10. College Students' Volunteering: Factors Related to Current Volunteering, Volunteer Settings, and Motives for Volunteering

    Science.gov (United States)

    Moore, Erin W.; Warta, Samantha; Erichsen, Kristen

    2014-01-01

    Research has not explored the types of settings that college students prefer to volunteer for and how these settings might be influenced by personal factors (e.g., demographic, academic major, volunteering motivation, religiosity). Students from a Midwestern university (N = 406, 71.9% female) completed a survey that inquired about their…

  11. Hispanic American Volunteering.

    Science.gov (United States)

    Lopez, Josue; Safrit, R. Dale

    2001-01-01

    Hispanic Americans in Cleveland, Ohio were interviewed about volunteerism. Six themes were identified: (1) influence of family and friends; (2) importance of volunteering to benefit youth; (3) importance of church and religious beliefs; (4) volunteering as a requirement; (5) connections between volunteerism and the community; and (6) personal…

  12. Effects of rehydration and food consumption on salivary flow, pH and buffering capacity in young adult volunteers during ergometer exercise.

    Science.gov (United States)

    Tanabe, Mai; Takahashi, Toshiyuki; Shimoyama, Kazuhiro; Toyoshima, Yukako; Ueno, Toshiaki

    2013-10-28

    The aim of this study was to investigate the influences of rehydration and food consumption on salivary flow, pH, and buffering capacity during bicycle ergometer exercise in participants. Ten healthy volunteers exercised on a bicycle ergometer at 80% of their maximal heart rate. These sessions lasted for two periods of 20 min separated by 5-min rest intervals. Volunteers were subjected to one of the following conditions: (1) no water (mineral water) or food consumption, (2) only water for rehydration, (3) water and food consumption, (4) a sports drink only for rehydration, and (5) rehydration with a sports drink and food. Statistical significance was assessed using one-way analysis of variance and Dunnett's test (p salivary pH decreased significantly during and after exercise in conditions 4 and 5. The salivary buffering capacity decreased significantly during exercise and/or after the exercise in conditions 1, 3, 4, and 5. The results showed that salivary pH and buffering capacity decreased greatly depending on the combination of a sports drink and food.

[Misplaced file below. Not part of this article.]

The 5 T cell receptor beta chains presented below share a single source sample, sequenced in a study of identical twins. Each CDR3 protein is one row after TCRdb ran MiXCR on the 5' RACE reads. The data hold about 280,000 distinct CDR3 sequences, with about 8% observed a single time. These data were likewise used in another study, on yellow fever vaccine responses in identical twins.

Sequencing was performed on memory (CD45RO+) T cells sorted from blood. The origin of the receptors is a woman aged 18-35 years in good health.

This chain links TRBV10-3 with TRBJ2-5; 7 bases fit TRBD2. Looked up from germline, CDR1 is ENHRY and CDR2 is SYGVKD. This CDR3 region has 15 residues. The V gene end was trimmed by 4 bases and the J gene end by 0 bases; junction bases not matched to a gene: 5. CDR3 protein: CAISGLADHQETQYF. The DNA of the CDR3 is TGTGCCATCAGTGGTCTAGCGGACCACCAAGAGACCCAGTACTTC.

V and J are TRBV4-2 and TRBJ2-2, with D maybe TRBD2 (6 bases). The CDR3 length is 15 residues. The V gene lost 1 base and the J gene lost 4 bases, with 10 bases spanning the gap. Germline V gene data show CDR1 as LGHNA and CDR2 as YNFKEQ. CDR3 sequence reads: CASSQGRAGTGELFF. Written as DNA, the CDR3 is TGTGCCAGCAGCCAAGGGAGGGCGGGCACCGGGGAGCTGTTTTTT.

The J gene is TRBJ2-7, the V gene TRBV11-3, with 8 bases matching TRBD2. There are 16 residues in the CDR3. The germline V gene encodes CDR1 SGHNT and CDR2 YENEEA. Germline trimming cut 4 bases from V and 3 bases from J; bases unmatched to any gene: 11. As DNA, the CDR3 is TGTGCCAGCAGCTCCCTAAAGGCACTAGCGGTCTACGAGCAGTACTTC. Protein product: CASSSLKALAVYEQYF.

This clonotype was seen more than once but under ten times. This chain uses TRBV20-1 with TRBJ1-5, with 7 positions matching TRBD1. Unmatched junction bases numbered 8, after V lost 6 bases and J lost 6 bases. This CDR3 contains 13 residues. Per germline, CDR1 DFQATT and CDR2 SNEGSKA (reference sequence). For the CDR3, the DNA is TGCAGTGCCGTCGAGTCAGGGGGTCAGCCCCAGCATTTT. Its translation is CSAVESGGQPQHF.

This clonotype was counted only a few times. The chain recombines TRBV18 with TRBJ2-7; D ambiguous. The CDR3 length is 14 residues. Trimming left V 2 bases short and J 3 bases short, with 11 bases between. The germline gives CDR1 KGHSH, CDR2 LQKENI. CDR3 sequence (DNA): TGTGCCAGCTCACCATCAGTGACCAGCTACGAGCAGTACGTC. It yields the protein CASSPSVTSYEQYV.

13. Motivation to volunteer among senior center participants.

    Science.gov (United States)

    Pardasani, Manoj

    2018-04-01

    Senior centers in the United States play a vital role in the aging continuum of care as the focal points of a community-based system of services targeting independent older adults to promote their social integration and civically engagement. Although several studies have evaluated the diversity of senior center programs, demographic characteristics of participants, and benefits of participation, very few have explored motivations to volunteer among participants. Many senior centers rely on a cadre of participants who volunteer there to assist with programs and meal services. However, a systematic examination of volunteering interests and the rationale for volunteering among senior center participants has been missing from the literature. This mixed-methods study, conducted at a large suburban senior center, explores the interests and motivations of volunteerism among the participants. The study found that there was limited interest in volunteering among senior center participants. Those who were motivated to volunteer wanted to do so in order to stay connected with their community. There was strong interest in volunteering for single events or projects rather than a long-term commitment. Implications for senior centers are discussed.